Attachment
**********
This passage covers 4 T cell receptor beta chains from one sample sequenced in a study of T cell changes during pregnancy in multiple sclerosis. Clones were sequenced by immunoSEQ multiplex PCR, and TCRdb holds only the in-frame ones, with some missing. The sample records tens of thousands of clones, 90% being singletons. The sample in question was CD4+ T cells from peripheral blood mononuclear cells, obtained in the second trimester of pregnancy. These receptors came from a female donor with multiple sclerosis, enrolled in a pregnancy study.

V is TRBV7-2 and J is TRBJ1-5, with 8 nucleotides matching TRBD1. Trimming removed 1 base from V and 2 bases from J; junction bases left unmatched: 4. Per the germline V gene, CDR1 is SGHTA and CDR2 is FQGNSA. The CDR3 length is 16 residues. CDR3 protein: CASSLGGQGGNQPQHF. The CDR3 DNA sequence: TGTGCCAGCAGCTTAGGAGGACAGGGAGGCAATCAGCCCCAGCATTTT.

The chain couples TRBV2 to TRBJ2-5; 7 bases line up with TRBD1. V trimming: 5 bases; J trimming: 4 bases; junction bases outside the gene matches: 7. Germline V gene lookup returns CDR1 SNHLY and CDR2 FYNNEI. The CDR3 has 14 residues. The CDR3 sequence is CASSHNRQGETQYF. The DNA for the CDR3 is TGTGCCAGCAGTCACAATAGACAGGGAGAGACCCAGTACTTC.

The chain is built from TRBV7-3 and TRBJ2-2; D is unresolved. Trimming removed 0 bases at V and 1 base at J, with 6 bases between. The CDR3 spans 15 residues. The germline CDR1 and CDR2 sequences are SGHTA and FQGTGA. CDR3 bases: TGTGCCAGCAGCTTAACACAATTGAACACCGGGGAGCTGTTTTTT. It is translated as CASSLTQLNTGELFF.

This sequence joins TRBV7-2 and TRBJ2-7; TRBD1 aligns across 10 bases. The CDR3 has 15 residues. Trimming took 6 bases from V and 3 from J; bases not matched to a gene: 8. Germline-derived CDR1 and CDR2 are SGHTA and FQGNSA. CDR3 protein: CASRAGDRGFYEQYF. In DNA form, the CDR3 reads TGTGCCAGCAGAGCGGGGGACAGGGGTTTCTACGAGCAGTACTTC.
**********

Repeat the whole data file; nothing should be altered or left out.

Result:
This passage covers 4 T cell receptor beta chains from one sample sequenced in a study of T cell changes during pregnancy in multiple sclerosis. Clones were sequenced by immunoSEQ multiplex PCR, and TCRdb holds only the in-frame ones, with some missing. The sample records tens of thousands of clones, 90% being singletons. The sample in question was CD4+ T cells from peripheral blood mononuclear cells, obtained in the second trimester of pregnancy. These receptors came from a female donor with multiple sclerosis, enrolled in a pregnancy study.

V is TRBV7-2 and J is TRBJ1-5, with 8 nucleotides matching TRBD1. Trimming removed 1 base from V and 2 bases from J; junction bases left unmatched: 4. Per the germline V gene, CDR1 is SGHTA and CDR2 is FQGNSA. The CDR3 length is 16 residues. CDR3 protein: CASSLGGQGGNQPQHF. The CDR3 DNA sequence: TGTGCCAGCAGCTTAGGAGGACAGGGAGGCAATCAGCCCCAGCATTTT.

The chain couples TRBV2 to TRBJ2-5; 7 bases line up with TRBD1. V trimming: 5 bases; J trimming: 4 bases; junction bases outside the gene matches: 7. Germline V gene lookup returns CDR1 SNHLY and CDR2 FYNNEI. The CDR3 has 14 residues. The CDR3 sequence is CASSHNRQGETQYF. The DNA for the CDR3 is TGTGCCAGCAGTCACAATAGACAGGGAGAGACCCAGTACTTC.

The chain is built from TRBV7-3 and TRBJ2-2; D is unresolved. Trimming removed 0 bases at V and 1 base at J, with 6 bases between. The CDR3 spans 15 residues. The germline CDR1 and CDR2 sequences are SGHTA and FQGTGA. CDR3 bases: TGTGCCAGCAGCTTAACACAATTGAACACCGGGGAGCTGTTTTTT. It is translated as CASSLTQLNTGELFF.

This sequence joins TRBV7-2 and TRBJ2-7; TRBD1 aligns across 10 bases. The CDR3 has 15 residues. Trimming took 6 bases from V and 3 from J; bases not matched to a gene: 8. Germline-derived CDR1 and CDR2 are SGHTA and FQGNSA. CDR3 protein: CASRAGDRGFYEQYF. In DNA form, the CDR3 reads TGTGCCAGCAGAGCGGGGGACAGGGGTTTCTACGAGCAGTACTTC.